The film critic’s year-end list of favorites has always struck me as a provisional undertaking at best, a flawed but essential attempt to bring some coherent framing to a year’s worth of cinematic plenty. Any honest list, however comprehensive its sweep or authoritative its posture, is made in the full awareness of potential lapses, blind spots and, yes, in-the-moment errors of judgment.
The 2022 halftime report that follows must therefore be reckoned even more hasty, unreliable and premature. Given the glut of movies that will be unveiled over the next six months – many of them timed to drop during that competitive annual scourge we call awards season – I have no idea how many of these terrific 12 will land among my top favorites come December. Even still, despite how cinematically backloaded each year invariably is, I’m gratified by how many good and even great movies I’ve seen released in the first half of 2022 alone.
I’m also dispirited, if hardly surprised, by how quickly so many of them evaporated from theaters, assuming they played in theaters in the first place. The speed at which independent movies now pass through screening venues, en route to their hopefully long VOD shelf lives, is nothing new. What’s especially alarming now is how many art-house theaters, hit hard by the pandemic shutdowns of the past two years, are themselves exiting the fray.
The permanent closure of Arclight Cinemas / Pacific Theaters last year continues to sting, even if some of their locations have reopened thanks to major chains like AMC Theaters and Regal Cinemas. In May, the Landmark Theaters chain closed its 12-screen Westside Pavilion location, a major loss for LA moviegoers. One small but real source of relief: knowing that my own neighborhood art house, Pasadena’s Laemmle Playhouse 7, will survive and reopen later this year under Landmark ownership.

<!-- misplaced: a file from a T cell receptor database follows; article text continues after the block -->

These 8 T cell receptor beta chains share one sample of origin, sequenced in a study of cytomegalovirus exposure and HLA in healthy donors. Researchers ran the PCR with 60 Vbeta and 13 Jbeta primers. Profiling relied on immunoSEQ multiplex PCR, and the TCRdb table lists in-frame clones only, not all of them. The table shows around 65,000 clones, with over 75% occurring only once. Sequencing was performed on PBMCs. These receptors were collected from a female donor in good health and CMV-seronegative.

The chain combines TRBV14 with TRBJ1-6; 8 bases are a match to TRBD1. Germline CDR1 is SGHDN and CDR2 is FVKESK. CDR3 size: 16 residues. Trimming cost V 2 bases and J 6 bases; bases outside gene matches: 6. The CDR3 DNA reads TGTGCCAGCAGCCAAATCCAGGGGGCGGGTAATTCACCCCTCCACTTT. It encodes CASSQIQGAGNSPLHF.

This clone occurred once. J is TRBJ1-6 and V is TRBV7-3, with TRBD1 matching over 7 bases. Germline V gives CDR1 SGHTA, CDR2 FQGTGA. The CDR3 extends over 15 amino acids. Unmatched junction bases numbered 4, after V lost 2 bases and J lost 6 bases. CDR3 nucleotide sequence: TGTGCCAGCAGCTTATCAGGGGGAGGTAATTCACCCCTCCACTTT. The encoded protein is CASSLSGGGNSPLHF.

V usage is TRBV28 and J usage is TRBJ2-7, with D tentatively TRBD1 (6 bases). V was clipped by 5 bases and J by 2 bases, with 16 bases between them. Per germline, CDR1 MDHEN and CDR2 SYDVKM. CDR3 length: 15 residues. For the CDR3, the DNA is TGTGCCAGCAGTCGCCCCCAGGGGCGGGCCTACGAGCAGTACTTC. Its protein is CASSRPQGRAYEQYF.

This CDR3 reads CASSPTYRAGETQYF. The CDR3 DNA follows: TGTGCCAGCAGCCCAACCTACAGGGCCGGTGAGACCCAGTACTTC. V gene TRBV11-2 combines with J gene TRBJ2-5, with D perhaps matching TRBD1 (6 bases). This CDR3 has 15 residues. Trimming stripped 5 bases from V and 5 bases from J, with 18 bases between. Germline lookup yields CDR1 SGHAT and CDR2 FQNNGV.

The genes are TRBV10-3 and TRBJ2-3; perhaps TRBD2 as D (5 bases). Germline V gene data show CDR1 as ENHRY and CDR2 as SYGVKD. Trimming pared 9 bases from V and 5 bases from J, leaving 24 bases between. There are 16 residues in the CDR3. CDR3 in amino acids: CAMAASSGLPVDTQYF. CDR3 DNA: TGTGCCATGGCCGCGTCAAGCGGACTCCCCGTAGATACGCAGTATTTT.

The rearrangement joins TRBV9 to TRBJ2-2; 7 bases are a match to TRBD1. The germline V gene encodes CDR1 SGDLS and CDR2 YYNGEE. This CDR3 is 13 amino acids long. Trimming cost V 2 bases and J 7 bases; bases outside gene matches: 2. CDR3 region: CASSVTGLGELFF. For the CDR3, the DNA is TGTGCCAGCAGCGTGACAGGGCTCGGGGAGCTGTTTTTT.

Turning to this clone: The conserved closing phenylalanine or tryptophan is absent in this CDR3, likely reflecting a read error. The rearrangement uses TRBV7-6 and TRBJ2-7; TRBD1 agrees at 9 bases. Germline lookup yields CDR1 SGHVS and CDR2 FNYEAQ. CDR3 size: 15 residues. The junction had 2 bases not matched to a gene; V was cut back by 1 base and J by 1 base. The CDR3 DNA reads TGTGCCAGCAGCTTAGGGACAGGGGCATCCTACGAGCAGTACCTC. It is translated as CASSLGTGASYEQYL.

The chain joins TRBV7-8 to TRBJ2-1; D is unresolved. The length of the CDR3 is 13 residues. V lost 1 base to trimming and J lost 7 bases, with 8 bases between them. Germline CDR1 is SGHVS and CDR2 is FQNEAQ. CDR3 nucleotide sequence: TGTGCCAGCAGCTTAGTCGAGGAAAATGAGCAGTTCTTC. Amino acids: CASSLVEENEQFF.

But no movie lover – and no lover of theatrical moviegoing – can afford to take this cherished pastime or their favorite venues for granted. I’m as heartened as anyone by the record-setting box office for “Top Gun: Maverick,” but movies without blockbuster budgets, franchise hooks and / or Tom Cruise face as uphill a battle as they ever did.
Here are just a few of the recent best, listed in (roughly) alphabetical order:
‘Benediction’ and ‘Great Freedom’
Two wrenching dramas about what it meant to lust, love and survive as a gay man in earlier, more oppressive eras of European history. “Benediction,” a portrait of the English poet Siegfried Sassoon and his struggles through love and war, is one of Terence Davies ’most piercingly personal works, built around a career-peak performance by Jack Lowden. In Sebastian Meise’s tender and harrowing “Great Freedom,” Franz Rogowski is equally galvanizing as a German man for whom prison offers the unexpected comforts of love, sex, community and refuge. (“Benediction” will be available for streaming July 26. “Great Freedom” is available to stream on Mubi or to rent or purchase on multiple platforms.)